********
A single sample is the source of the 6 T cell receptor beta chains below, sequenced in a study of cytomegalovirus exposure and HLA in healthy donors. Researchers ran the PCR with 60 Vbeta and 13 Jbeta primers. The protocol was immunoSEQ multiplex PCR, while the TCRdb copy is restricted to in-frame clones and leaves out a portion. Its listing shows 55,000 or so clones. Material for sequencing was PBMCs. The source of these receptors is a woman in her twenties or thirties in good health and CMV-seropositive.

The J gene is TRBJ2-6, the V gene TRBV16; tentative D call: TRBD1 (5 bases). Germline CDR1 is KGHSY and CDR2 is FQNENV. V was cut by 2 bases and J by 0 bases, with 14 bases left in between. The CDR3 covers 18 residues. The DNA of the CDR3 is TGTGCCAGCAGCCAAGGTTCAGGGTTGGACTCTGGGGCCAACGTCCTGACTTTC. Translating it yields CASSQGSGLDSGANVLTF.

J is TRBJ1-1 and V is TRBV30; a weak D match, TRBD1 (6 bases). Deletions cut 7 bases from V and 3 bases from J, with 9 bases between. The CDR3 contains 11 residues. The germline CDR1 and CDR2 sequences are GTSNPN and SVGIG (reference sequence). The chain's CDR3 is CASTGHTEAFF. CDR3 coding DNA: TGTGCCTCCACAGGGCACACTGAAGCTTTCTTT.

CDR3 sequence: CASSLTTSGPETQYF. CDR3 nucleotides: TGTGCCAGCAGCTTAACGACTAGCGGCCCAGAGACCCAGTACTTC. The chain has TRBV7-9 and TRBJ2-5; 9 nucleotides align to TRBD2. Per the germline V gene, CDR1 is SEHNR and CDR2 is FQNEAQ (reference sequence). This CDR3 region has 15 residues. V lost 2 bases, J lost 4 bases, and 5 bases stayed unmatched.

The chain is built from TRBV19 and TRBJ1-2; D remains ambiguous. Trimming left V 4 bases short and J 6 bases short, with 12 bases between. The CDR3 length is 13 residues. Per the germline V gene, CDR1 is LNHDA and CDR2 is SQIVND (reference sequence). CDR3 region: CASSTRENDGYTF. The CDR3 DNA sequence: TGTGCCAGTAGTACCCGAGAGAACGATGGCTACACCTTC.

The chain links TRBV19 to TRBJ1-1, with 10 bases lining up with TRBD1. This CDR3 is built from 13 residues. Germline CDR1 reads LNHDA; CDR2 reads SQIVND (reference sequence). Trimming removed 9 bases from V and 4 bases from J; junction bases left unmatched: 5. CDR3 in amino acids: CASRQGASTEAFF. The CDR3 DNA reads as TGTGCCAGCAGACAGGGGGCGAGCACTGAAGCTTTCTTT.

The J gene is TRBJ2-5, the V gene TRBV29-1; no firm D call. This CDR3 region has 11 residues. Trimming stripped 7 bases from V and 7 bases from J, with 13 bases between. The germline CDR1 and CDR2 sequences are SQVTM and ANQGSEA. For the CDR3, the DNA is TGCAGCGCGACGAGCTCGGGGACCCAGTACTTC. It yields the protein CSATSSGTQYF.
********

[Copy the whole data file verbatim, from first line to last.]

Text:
A single sample is the source of the 6 T cell receptor beta chains below, sequenced in a study of cytomegalovirus exposure and HLA in healthy donors. Researchers ran the PCR with 60 Vbeta and 13 Jbeta primers. The protocol was immunoSEQ multiplex PCR, while the TCRdb copy is restricted to in-frame clones and leaves out a portion. Its listing shows 55,000 or so clones. Material for sequencing was PBMCs. The source of these receptors is a woman in her twenties or thirties in good health and CMV-seropositive.

The J gene is TRBJ2-6, the V gene TRBV16; tentative D call: TRBD1 (5 bases). Germline CDR1 is KGHSY and CDR2 is FQNENV. V was cut by 2 bases and J by 0 bases, with 14 bases left in between. The CDR3 covers 18 residues. The DNA of the CDR3 is TGTGCCAGCAGCCAAGGTTCAGGGTTGGACTCTGGGGCCAACGTCCTGACTTTC. Translating it yields CASSQGSGLDSGANVLTF.

J is TRBJ1-1 and V is TRBV30; a weak D match, TRBD1 (6 bases). Deletions cut 7 bases from V and 3 bases from J, with 9 bases between. The CDR3 contains 11 residues. The germline CDR1 and CDR2 sequences are GTSNPN and SVGIG (reference sequence). The chain's CDR3 is CASTGHTEAFF. CDR3 coding DNA: TGTGCCTCCACAGGGCACACTGAAGCTTTCTTT.

CDR3 sequence: CASSLTTSGPETQYF. CDR3 nucleotides: TGTGCCAGCAGCTTAACGACTAGCGGCCCAGAGACCCAGTACTTC. The chain has TRBV7-9 and TRBJ2-5; 9 nucleotides align to TRBD2. Per the germline V gene, CDR1 is SEHNR and CDR2 is FQNEAQ (reference sequence). This CDR3 region has 15 residues. V lost 2 bases, J lost 4 bases, and 5 bases stayed unmatched.

The chain is built from TRBV19 and TRBJ1-2; D remains ambiguous. Trimming left V 4 bases short and J 6 bases short, with 12 bases between. The CDR3 length is 13 residues. Per the germline V gene, CDR1 is LNHDA and CDR2 is SQIVND (reference sequence). CDR3 region: CASSTRENDGYTF. The CDR3 DNA sequence: TGTGCCAGTAGTACCCGAGAGAACGATGGCTACACCTTC.

The chain links TRBV19 to TRBJ1-1, with 10 bases lining up with TRBD1. This CDR3 is built from 13 residues. Germline CDR1 reads LNHDA; CDR2 reads SQIVND (reference sequence). Trimming removed 9 bases from V and 4 bases from J; junction bases left unmatched: 5. CDR3 in amino acids: CASRQGASTEAFF. The CDR3 DNA reads as TGTGCCAGCAGACAGGGGGCGAGCACTGAAGCTTTCTTT.

The J gene is TRBJ2-5, the V gene TRBV29-1; no firm D call. This CDR3 region has 11 residues. Trimming stripped 7 bases from V and 7 bases from J, with 13 bases between. The germline CDR1 and CDR2 sequences are SQVTM and ANQGSEA. For the CDR3, the DNA is TGCAGCGCGACGAGCTCGGGGACCCAGTACTTC. It yields the protein CSATSSGTQYF.